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Math Help - Finding a Shaded Region Using the Arcs of Circles

  1. #1
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    Finding a Shaded Region Using the Arcs of Circles

    I have a geometry problem, which I believe I have worked out but seems way too easy.

    The question describes a scenario where arcs of circles are contained within a square of length A. Therefore, its area is A^2. The requirement is to work out the area of a shaded region created by these arcs in terms of A.

    A perfect circle is formed within the square. Because the length of the square is A, the radius of the circle within it can be defined as 1/2 of A.

    Therefore the area of the circle is simply Pi x (1/2 A)^2 = Pi(1/4 x A^2).

    The area of the square that does not include the circle is the area of the square minus the area of the circle:

    A^2 - Pi(1/4 x A^2)

    But from looking at the diagram and considering its symmetry, I can tell that each corner forms an arc with a radius of 1/2 of A, just like the central circle.

    Consequently, these arcs forms 4 quarter-circles, which all combine to create an area equal to the main circle.

    Because these quarter-circles include all the shaded regions, I can use their combined area and subtract from it the area of the square not contained in the circle:

    Pi(1/4 x A^2) - (A^2 - Pi(1/4 x A^2)) = 2Pi(1/4 x A^2) - A^2

    Therefore, 2Pi(1/4 x A^2) - A^2 expresses the area of the shaded region/s in terms of A.

    I have included a link to a rough MS Paint diagram I drew to illustrate the problem. The diagram is meant to be symmetrical - please disregard the slight asymmetry of the arcs.

    http://www.facebook.com/photo.php?pid=30017852&l=4d468&id=1206742428

    I am wondering - have I gone about this problem correctly? Once again, it seems far too simple. Is there another way to do it that I have not used?

    Thanks in advance.
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  2. #2
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    Quote Originally Posted by happy_go_lucky View Post
    I have a geometry problem, which I believe I have worked out but seems way too easy.

    The question describes a scenario where arcs of circles are contained within a square of length A. Therefore, its area is A^2. The requirement is to work out the area of a shaded region created by these arcs in terms of A.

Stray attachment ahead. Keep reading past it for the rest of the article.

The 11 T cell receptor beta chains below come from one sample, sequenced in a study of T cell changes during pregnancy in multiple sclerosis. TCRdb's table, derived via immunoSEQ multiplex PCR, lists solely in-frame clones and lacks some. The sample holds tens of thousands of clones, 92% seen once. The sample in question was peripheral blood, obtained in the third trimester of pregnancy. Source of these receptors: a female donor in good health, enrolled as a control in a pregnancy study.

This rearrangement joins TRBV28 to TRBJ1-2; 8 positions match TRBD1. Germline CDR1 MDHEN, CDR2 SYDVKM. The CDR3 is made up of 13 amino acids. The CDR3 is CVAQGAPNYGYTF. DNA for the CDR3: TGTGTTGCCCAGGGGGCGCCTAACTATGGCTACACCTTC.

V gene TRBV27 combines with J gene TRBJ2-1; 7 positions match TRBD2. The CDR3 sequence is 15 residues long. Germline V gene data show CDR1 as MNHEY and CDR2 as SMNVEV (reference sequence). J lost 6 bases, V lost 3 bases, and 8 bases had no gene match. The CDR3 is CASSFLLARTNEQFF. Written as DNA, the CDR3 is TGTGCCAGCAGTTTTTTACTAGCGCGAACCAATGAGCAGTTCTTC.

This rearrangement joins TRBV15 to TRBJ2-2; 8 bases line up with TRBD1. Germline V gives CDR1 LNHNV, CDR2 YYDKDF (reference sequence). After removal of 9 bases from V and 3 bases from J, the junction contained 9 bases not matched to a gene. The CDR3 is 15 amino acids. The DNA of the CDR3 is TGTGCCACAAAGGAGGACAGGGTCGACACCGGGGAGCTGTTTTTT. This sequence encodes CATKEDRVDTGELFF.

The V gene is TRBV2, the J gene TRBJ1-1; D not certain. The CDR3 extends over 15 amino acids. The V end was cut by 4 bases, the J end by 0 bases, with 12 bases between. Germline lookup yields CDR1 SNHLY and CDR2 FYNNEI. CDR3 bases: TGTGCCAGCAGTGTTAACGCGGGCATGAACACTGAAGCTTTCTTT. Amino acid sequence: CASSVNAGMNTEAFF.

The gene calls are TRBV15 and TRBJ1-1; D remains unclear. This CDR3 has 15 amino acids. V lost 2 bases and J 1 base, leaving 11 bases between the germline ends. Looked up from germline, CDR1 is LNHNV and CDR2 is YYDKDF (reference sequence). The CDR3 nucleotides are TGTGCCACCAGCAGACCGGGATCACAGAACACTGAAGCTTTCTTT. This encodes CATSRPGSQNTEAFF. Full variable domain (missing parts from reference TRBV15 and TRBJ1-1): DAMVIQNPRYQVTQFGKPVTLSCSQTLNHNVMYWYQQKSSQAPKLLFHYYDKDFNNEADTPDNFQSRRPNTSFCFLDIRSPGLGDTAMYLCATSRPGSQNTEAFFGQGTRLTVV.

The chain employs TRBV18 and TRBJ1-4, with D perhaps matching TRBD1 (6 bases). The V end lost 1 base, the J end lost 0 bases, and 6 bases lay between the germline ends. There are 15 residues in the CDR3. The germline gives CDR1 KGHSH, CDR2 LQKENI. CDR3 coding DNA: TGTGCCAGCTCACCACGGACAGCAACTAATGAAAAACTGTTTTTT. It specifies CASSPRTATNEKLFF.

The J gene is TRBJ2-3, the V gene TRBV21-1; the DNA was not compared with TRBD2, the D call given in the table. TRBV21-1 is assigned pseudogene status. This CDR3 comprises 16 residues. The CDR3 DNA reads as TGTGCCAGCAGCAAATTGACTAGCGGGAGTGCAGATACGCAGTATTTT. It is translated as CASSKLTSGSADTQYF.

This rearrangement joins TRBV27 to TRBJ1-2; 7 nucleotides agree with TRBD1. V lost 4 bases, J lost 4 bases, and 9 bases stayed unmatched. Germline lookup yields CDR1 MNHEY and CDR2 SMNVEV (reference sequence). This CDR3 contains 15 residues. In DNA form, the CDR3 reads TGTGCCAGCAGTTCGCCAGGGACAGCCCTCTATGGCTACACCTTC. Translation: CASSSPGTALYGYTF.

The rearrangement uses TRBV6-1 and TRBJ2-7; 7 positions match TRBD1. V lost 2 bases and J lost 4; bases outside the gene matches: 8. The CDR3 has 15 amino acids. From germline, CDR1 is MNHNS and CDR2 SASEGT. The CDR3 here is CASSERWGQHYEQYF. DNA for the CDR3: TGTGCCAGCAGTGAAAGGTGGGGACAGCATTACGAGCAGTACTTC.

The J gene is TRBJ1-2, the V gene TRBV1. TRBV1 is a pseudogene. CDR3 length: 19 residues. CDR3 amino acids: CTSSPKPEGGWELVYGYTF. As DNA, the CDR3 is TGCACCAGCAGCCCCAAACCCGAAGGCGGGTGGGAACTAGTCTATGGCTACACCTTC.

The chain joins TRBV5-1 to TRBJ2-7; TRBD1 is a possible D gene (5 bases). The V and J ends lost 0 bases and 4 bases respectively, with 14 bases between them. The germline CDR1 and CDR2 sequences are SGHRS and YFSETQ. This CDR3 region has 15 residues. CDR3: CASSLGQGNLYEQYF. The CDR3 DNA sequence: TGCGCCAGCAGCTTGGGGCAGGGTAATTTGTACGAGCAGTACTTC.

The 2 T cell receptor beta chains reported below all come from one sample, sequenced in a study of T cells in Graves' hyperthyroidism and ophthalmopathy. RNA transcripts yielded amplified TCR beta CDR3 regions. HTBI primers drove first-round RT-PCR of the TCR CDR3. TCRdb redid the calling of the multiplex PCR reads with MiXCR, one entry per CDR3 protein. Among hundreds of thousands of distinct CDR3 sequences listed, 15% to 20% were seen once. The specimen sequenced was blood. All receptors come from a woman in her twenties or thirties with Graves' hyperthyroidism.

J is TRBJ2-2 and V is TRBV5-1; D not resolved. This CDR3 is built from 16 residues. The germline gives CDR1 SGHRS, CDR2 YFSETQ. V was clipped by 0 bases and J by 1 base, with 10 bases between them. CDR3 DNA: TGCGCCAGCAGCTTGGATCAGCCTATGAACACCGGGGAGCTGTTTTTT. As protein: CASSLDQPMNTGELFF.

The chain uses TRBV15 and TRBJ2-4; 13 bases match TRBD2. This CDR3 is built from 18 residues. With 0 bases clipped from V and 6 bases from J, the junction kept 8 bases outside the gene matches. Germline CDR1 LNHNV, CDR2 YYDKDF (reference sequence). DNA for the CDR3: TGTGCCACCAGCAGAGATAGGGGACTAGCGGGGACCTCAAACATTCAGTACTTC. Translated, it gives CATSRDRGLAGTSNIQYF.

A perfect circle is formed within the square. Because the length of the square is A, the radius of the circle within it can be defined as 1/2 of A.

    Therefore the area of the circle is simply Pi x (1/2 A)^2 = Pi(1/4 x A^2).

    The area of the square that does not include the circle is the area of the square minus the area of the circle:

    A^2 - Pi(1/4 x A^2)

    But from looking at the diagram and considering its symmetry, I can tell that each corner forms an arc with a radius of 1/2 of A, just like the central circle.

    Consequently, these arcs forms 4 quarter-circles, which all combine to create an area equal to the main circle.

    Because these quarter-circles include all the shaded regions, I can use their combined area and subtract from it the area of the square not contained in the circle:

    Pi(1/4 x A^2) - (A^2 - Pi(1/4 x A^2)) = 2Pi(1/4 x A^2) - A^2

    Therefore, 2Pi(1/4 x A^2) - A^2 expresses the area of the shaded region/s in terms of A.

    I have included a link to a rough MS Paint diagram I drew to illustrate the problem. The diagram is meant to be symmetrical - please disregard the slight asymmetry of the arcs.

    http://www.facebook.com/photo.php?pid=30017852&l=4d468&id=1206742428

    I am wondering - have I gone about this problem correctly? Once again, it seems far too simple. Is there another way to do it that I have not used?

    Thanks in advance.
    Your solution is correct. To summarize: The white area inside the big circle is the same as the white area outside the circle but inside the square, which is easily computed as B = A^2 - \pi\frac{A^2}{4}. Then the shaded area is equal to the area of the circle - the white area inside the circle, or \pi\frac{A^2}{4} - B, which is the same as your expression.
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